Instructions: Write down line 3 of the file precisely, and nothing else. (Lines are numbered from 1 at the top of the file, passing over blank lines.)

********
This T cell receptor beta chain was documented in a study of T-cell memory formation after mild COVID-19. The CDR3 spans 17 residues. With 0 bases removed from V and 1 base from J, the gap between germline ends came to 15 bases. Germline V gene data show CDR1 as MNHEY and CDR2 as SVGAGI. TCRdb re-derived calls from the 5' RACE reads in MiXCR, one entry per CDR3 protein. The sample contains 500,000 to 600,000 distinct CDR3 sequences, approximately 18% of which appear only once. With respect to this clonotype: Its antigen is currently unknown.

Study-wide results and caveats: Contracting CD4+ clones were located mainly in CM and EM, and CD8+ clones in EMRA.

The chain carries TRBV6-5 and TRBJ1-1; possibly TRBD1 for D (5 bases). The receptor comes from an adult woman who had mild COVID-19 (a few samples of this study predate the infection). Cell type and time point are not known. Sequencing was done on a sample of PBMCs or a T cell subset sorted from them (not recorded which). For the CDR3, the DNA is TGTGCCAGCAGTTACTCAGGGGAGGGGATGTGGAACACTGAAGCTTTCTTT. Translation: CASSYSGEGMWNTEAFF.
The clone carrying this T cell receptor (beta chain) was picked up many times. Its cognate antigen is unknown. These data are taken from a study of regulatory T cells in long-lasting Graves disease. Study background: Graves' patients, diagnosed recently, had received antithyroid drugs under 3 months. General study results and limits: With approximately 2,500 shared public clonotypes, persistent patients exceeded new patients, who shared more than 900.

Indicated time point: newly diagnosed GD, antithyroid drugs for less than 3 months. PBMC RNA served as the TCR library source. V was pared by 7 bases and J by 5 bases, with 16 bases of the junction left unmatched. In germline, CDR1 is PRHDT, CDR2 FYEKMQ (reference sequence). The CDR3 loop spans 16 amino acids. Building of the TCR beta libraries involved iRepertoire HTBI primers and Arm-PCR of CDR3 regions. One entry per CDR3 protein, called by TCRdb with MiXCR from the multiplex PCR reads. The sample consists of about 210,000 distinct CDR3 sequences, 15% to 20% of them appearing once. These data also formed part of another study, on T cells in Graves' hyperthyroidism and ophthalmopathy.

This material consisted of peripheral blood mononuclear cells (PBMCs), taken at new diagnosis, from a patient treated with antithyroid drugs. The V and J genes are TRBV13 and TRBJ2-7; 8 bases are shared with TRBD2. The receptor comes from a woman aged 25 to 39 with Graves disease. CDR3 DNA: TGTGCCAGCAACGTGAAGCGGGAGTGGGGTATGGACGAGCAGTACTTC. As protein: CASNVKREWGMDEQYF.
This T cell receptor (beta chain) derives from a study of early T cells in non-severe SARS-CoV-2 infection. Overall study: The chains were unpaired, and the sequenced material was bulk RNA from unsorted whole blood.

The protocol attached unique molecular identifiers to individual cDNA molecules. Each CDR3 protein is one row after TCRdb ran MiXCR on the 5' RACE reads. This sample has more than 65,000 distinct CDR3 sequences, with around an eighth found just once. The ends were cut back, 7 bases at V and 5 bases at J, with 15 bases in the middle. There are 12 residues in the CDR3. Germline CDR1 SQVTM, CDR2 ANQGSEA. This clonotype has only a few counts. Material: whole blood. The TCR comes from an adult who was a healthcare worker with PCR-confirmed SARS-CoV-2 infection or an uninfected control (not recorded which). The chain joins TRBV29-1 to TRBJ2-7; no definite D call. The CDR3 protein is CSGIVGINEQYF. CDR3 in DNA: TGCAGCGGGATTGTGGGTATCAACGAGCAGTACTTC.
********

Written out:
The chain carries TRBV6-5 and TRBJ1-1; possibly TRBD1 for D (5 bases). The receptor comes from an adult woman who had mild COVID-19 (a few samples of this study predate the infection). Cell type and time point are not known. Sequencing was done on a sample of PBMCs or a T cell subset sorted from them (not recorded which). For the CDR3, the DNA is TGTGCCAGCAGTTACTCAGGGGAGGGGATGTGGAACACTGAAGCTTTCTTT. Translation: CASSYSGEGMWNTEAFF.